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6 BACK-TO-SCHOOL TIPS FOR DIVORCED PARENTS

Posted by Michelle Dellino | Aug 22, 2016 | 0 Comments

Back to school

It's that time of year again. Summer is ending and kids are headed back to school. Back-to-school season is always a stressful time for children and parents, and it can be even more complicated if you are divorced.

This time of year is a mixed bag of emotions for everyone involved, with feelings of excitement, anxiety, fear, nervousness, sadness, and joy. For divorced parents and children of divorced parents, the intensity of emotion and level of stress are often amplified.

Here are 6 tips for divorced or separated parents to help reduce stress and ease the back-to-school transition:

*Get on the same page about routines. It is a wise idea to meet before school starts and hash out the details of school routines. Predictability and routine are good for kids. Keep your plans simple and as consistent as possible (drop-off, pick-up, emergency procedures, after-school activities, meals). Consistency will reduce chaos and will help avoid unnecessary stress for your children.

*Meet the new teacher. Introduce yourself to your child's teacher. Inform them of your family's circumstances, including custody arrangements. Don't draw the teacher into personal conflict but keep them informed, especially if the separation is new. Keep communication open.

*Coordinate calendars.Create a shared Google calendar or something similar to keep everyone in the loop. Coordinate the school calendar with your parenting schedule and ensure all parties are aware of upcoming school events.

*Attend parent-teacher conferences together.Putting your kids' best interests first should be the top priority. As much as possible, it is recommended that you attend parent-teacher conferences together and work collaboratively to support your children's progress in school. This should also include periodic communication or debriefing about important school-related updates.

*Listen to your child.Give your child a place to discuss their feelings. If the separation is new, or even if it isn't, they may feel anxious about what to tell people or how to handle the family dynamics. Give them space and time to tell you how they feel. Help them feel validated and reassured and assist them in finding outside emotional support if appropriate.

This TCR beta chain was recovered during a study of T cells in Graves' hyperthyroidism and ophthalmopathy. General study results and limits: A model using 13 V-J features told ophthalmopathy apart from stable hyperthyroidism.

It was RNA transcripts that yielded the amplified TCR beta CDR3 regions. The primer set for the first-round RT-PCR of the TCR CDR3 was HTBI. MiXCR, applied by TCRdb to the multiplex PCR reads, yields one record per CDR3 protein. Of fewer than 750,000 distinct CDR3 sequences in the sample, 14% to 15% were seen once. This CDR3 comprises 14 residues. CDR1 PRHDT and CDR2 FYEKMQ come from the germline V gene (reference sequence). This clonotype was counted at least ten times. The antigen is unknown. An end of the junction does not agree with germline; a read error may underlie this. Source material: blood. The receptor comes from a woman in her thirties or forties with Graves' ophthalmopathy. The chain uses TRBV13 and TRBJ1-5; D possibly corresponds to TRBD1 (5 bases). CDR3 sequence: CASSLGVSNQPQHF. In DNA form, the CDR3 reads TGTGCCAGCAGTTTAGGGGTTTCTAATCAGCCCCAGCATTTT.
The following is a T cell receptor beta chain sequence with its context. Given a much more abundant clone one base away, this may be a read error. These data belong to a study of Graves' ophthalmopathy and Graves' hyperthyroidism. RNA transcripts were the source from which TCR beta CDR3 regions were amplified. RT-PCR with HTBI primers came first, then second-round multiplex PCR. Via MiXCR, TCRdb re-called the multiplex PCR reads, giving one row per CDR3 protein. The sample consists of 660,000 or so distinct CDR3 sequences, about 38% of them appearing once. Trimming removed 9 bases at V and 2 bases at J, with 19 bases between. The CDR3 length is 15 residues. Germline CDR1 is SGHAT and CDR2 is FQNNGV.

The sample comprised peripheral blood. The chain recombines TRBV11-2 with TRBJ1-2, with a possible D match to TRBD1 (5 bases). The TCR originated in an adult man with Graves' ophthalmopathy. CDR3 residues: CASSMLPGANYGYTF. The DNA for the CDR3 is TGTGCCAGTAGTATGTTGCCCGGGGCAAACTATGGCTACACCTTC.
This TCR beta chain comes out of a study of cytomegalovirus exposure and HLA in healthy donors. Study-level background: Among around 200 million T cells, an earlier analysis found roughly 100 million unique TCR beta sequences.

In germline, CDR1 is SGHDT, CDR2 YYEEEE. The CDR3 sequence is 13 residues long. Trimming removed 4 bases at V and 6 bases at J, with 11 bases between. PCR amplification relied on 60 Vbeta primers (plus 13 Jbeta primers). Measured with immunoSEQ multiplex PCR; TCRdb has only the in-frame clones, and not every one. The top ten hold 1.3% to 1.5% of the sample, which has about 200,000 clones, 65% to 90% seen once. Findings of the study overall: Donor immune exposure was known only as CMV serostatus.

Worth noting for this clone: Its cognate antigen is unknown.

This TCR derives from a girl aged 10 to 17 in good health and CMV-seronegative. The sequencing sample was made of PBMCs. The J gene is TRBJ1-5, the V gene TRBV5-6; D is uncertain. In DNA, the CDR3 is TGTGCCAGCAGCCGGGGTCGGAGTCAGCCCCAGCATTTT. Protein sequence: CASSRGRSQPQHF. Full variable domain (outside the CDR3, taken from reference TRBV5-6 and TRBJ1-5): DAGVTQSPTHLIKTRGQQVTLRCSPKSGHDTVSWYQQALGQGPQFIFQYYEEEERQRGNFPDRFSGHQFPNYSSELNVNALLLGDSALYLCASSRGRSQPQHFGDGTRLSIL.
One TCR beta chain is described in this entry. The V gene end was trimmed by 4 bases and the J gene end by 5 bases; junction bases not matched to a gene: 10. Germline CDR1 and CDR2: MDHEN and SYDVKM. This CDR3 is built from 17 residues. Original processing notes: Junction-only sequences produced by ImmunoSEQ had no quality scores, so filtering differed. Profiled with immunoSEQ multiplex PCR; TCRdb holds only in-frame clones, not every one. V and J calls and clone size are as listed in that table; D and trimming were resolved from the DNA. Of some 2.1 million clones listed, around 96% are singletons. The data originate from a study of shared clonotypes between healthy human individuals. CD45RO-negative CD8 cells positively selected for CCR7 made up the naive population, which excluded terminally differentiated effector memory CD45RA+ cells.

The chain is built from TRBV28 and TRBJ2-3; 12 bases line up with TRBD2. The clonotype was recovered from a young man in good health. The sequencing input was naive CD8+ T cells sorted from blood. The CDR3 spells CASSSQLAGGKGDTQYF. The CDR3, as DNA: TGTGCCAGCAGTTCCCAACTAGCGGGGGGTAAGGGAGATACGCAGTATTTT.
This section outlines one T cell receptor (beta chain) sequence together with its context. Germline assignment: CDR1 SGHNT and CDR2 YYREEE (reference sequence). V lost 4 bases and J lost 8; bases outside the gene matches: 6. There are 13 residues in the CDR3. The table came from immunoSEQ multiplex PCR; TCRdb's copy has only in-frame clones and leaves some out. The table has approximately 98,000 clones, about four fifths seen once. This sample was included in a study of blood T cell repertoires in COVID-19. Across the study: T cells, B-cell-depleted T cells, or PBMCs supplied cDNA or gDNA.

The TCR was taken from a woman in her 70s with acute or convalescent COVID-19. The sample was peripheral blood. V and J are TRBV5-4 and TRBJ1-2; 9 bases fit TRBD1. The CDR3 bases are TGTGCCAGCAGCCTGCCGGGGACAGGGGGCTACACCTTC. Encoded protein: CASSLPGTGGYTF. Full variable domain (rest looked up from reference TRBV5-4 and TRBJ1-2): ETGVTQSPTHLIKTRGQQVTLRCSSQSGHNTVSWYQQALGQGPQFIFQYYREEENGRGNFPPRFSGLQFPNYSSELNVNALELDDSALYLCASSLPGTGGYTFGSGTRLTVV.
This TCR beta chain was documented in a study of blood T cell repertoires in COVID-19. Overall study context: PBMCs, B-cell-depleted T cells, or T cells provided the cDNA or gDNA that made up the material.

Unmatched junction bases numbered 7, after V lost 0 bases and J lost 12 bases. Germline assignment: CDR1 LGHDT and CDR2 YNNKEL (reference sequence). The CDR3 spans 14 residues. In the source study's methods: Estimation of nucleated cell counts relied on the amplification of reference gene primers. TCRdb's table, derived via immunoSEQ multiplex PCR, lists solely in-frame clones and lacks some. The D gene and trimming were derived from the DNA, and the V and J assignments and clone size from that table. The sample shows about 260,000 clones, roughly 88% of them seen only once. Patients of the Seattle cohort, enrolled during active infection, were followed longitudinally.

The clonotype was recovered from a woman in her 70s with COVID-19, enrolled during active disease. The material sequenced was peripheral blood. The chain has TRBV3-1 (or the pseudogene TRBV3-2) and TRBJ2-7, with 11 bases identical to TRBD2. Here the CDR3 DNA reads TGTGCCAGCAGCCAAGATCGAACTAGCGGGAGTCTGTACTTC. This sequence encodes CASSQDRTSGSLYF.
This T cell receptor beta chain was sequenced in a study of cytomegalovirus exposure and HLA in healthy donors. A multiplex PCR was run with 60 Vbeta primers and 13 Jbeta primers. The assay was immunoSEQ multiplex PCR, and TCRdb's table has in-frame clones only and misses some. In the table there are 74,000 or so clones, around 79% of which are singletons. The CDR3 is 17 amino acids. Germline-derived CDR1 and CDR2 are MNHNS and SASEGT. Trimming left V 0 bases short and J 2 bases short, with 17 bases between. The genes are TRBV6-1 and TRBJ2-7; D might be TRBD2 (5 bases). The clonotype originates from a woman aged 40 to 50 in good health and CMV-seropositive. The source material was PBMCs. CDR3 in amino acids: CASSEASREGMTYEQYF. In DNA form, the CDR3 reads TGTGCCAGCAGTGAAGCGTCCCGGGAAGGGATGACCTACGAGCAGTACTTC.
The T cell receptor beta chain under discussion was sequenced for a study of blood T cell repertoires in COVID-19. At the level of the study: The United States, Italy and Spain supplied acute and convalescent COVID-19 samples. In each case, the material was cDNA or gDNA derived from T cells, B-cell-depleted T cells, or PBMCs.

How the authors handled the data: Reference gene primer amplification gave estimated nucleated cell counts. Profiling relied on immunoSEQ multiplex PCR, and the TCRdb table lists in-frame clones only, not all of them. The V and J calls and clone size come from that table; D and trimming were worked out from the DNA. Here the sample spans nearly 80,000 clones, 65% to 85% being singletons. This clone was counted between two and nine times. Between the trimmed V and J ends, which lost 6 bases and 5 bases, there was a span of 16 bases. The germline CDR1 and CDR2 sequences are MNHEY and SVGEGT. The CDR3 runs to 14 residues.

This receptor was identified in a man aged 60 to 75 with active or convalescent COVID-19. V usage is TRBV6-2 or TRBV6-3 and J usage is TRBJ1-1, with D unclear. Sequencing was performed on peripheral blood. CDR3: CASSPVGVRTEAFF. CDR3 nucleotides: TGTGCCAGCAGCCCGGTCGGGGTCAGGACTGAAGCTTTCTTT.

*Be aware of warning signs that your child is not coping well.Be mindful of how a significant family change may be affecting your child. In addition to listening to your children and providing a safe space to share their feelings, you should be aware of warning signs that they are not coping well. If you notice the following warning signs, please alert the school counselor and seek professional support for your child:

  • significant mood changes, including your child becoming uncharacteristically sad, angry, or withdrawn for several months
  • significant drop in grades
  • increased isolation, or suddenly spending time with a more troubled group of kids
  • radical changes in behavior (e.g. lying, cheating, stealing, fighting, intense anger)
  • physical symptoms, such as sleep or eating disorders or frequent unexplained illnesses
  • substance abuse

*These tips were compiled from a number of sources, including Family TLCPopsugar Moms, and Divorce Magazine.

About the Author

Michelle Dellino

Michelle Dellino is the Managing Attorney of Dellino Law Group. She believes there is a solution to every problem. Her practice focuses primarily on complex family law matters including high asset dissolutions; high conflict cases; long term marriage dissolution; cases involving business owners, IT, and medical professionals; domestic violence family law; and preparing cohabitation, prenuptial, and postnuptial agreements. Favorite things include: multi-tasking, competition, travel, baseball, technology, a big view of the Olympic Mountains, and the outdoors. Primary dislikes include: Chinese food, passive aggression and apathy. Also: owned by trio of dachshunds, 2 cats & 1 big dog.

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